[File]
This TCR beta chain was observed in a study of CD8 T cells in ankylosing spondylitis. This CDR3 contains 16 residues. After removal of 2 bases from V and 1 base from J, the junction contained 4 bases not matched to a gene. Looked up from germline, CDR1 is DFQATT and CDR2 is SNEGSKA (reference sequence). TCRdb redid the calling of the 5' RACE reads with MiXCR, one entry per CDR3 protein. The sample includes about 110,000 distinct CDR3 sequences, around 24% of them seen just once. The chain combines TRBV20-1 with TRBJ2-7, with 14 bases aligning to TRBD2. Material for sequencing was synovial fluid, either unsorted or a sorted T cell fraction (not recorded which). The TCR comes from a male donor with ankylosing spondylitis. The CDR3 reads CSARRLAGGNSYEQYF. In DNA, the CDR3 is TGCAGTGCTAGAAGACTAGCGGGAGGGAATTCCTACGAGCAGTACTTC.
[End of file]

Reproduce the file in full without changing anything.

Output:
This TCR beta chain was observed in a study of CD8 T cells in ankylosing spondylitis. This CDR3 contains 16 residues. After removal of 2 bases from V and 1 base from J, the junction contained 4 bases not matched to a gene. Looked up from germline, CDR1 is DFQATT and CDR2 is SNEGSKA (reference sequence). TCRdb redid the calling of the 5' RACE reads with MiXCR, one entry per CDR3 protein. The sample includes about 110,000 distinct CDR3 sequences, around 24% of them seen just once. The chain combines TRBV20-1 with TRBJ2-7, with 14 bases aligning to TRBD2. Material for sequencing was synovial fluid, either unsorted or a sorted T cell fraction (not recorded which). The TCR comes from a male donor with ankylosing spondylitis. The CDR3 reads CSARRLAGGNSYEQYF. In DNA, the CDR3 is TGCAGTGCTAGAAGACTAGCGGGAGGGAATTCCTACGAGCAGTACTTC.